Liquor review: Ransom Old Tom Gin

  • Photo by Tim Johnson
From the July 26, 2012 edition

Ransom Wines & Spirits started in 1997 and began distilling gin 10 years later. The boutique winery and distillery in Sheridan, Oregon, now produces one of the finest gins on the market. Ransom’s Old Tom Gin is a “historically accurate” re-creation of a gin style called Old Tom that was at the height of its popularity during the mid-1800s. Well, Old Tom gin is so good a comeback was inevitable.

Originally (in mid-18th century England) Old Tom gin was akin to the genever style of gin, both of which are more flavorful than the London Dry style and use a mixture of grain mash and infused botanicals. Old Tom was barrel-aged while the finished product was transported from city to city.

Ransom’s distillation process for Old Tom Gin is a slight variation on the original methods. The process begins with two distillations — a whiskey wort and one with neutral grain spirits infused with gin botanicals (juniper, orange peel, lemon peel, coriander seed, angelica root and cardamom pods). These two are combined and distilled once more to create the Old Tom style, which is then aged in oak barrels. The result is a lightly bronze-colored gin that I like to call the whiskey drinker’s gin.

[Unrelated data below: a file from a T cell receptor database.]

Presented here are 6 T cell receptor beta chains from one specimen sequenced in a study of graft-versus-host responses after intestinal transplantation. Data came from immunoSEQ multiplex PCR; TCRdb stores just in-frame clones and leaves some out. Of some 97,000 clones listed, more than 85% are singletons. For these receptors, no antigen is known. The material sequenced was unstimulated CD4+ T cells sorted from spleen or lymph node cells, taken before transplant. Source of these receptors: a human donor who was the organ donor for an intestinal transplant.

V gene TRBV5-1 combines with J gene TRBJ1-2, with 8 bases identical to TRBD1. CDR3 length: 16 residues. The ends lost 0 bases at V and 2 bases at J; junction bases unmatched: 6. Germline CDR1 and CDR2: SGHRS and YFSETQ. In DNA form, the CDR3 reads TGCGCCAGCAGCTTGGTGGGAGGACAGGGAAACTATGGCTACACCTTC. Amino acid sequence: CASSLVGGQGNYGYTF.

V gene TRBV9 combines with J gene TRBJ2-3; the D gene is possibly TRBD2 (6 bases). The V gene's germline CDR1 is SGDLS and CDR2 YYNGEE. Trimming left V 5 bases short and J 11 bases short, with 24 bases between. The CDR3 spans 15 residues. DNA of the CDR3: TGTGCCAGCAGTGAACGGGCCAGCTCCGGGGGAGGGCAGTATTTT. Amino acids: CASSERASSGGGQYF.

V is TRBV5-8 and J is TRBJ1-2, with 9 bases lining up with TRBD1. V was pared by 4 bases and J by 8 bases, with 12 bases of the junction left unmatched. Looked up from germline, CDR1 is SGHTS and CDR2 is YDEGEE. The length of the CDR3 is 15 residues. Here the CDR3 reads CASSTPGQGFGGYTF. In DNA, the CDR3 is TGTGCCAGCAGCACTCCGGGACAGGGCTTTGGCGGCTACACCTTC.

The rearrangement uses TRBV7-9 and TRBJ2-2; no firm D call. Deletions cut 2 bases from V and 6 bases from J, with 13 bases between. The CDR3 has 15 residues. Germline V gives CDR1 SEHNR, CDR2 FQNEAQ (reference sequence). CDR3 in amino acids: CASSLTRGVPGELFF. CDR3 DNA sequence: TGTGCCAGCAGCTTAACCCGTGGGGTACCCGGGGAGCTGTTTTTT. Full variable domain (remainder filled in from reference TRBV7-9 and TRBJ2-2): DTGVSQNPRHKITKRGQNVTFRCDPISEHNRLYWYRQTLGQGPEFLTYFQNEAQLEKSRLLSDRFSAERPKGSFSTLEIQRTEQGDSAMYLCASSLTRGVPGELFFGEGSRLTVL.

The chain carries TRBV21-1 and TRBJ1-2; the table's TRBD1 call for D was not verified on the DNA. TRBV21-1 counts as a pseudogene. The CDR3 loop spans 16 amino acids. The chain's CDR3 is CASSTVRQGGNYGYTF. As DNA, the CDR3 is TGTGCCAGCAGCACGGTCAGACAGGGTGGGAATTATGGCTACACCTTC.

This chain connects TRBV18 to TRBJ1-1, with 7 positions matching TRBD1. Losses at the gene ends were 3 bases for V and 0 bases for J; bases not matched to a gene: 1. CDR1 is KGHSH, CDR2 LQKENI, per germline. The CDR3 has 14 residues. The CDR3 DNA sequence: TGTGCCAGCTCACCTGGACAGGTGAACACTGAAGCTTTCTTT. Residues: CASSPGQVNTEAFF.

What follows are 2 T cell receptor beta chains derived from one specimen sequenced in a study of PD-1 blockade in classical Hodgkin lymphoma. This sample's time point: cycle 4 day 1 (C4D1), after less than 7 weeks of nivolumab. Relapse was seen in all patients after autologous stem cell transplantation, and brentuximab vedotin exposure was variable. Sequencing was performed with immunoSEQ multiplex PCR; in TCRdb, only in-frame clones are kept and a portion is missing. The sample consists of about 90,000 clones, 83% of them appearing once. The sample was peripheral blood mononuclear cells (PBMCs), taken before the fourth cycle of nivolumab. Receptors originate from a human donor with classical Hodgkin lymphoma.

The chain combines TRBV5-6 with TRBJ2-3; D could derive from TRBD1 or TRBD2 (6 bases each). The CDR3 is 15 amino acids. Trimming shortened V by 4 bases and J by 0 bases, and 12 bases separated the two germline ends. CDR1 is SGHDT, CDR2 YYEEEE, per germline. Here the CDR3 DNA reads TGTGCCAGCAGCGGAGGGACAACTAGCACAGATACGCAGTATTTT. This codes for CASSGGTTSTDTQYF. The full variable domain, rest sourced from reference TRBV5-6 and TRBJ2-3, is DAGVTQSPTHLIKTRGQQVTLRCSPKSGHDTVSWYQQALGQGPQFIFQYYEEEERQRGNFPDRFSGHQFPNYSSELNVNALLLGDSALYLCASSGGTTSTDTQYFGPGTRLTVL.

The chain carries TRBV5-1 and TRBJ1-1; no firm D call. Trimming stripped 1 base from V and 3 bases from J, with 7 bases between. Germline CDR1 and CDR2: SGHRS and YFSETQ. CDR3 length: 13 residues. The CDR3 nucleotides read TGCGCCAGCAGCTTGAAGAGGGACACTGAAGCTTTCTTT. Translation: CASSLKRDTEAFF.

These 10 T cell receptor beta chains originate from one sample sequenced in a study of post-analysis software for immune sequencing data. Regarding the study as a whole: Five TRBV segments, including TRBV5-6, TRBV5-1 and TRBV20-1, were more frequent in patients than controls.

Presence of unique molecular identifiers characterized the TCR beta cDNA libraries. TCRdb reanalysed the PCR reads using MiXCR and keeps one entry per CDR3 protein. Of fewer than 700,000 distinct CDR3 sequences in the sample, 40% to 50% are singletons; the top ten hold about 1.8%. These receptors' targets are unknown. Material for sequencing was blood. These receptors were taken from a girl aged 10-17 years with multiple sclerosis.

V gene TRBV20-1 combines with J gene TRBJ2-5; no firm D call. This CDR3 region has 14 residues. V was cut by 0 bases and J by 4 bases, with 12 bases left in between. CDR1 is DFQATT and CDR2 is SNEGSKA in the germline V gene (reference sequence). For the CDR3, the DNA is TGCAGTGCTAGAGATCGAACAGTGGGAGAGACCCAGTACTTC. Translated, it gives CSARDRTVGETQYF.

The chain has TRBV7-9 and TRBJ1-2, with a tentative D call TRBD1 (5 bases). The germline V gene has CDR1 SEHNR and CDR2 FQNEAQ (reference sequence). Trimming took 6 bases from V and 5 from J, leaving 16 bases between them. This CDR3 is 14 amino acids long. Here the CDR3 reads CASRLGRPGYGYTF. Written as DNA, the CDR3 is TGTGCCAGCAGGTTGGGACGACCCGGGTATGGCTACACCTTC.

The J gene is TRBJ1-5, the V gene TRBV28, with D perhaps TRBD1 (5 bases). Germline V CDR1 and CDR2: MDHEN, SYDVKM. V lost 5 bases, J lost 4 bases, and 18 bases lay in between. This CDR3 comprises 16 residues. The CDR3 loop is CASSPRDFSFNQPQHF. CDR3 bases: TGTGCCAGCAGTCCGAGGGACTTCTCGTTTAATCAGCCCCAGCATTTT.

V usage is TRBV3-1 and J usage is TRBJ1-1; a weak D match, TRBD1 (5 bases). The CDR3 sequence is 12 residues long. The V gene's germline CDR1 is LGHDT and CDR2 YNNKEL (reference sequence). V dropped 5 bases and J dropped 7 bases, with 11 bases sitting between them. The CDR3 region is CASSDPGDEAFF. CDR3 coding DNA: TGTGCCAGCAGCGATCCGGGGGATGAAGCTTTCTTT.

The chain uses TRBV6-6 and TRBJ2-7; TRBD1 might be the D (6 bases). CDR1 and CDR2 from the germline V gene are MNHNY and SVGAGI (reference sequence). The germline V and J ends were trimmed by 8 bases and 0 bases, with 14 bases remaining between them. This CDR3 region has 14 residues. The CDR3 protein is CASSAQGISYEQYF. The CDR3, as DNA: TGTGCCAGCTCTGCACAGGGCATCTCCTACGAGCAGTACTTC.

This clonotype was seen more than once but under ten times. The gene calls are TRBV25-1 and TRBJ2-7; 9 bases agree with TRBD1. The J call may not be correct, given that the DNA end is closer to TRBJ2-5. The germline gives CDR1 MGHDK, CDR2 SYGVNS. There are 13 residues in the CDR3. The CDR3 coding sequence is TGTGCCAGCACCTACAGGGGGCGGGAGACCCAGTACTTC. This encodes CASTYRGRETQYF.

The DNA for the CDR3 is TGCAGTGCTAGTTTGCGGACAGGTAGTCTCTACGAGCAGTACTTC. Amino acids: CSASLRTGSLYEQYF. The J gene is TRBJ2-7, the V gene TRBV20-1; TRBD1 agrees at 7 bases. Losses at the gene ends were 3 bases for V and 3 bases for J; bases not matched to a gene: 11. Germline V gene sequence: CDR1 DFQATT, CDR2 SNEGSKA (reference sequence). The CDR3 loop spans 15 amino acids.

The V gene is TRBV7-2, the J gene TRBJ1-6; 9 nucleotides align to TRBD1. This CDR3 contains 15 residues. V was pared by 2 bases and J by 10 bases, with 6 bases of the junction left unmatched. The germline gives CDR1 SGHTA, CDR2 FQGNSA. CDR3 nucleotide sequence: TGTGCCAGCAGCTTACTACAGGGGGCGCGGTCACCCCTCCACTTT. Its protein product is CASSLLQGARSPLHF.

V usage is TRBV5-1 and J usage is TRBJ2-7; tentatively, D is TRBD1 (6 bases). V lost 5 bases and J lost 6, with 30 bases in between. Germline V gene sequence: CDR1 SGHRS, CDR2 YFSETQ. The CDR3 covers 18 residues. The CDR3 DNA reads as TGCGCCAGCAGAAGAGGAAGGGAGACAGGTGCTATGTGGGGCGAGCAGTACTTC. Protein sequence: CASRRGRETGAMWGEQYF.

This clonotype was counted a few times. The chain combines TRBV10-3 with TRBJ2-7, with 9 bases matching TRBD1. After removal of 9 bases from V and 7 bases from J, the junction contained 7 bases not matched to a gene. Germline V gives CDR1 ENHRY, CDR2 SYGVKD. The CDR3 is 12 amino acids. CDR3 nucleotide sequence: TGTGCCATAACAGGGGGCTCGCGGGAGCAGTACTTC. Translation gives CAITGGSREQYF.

A handful of flavors come through in a single sip of Ransom Old Tom Gin — the initial citrus of the orange, juniper and lemon peel is wonderfully balanced by the herbal components, which seem to be enhanced by the oak aging. The finish is malty and slightly sweet like a whiskey, but there’s a subtle spiciness as well. Ransom Old Tom Gin is fantastic neat or on the rocks with a slice of lemon.

If you’re looking to use this gin in cocktails, it’s best to head back in time. The pre-Prohibition Martinez cocktail — a precursor to the martini — is a good place to start. Combining Old Tom gin, sweet vermouth and a dash of bitters, the Martinez enhances just about every flavor in the spirit. Till Dynamic Fare on King Avenue serves an excellent Martinez ($9) that uses top-notch vermouth and bitters. Till’s addition of a maraschino cherry adds a Manhattan-esque sweetness.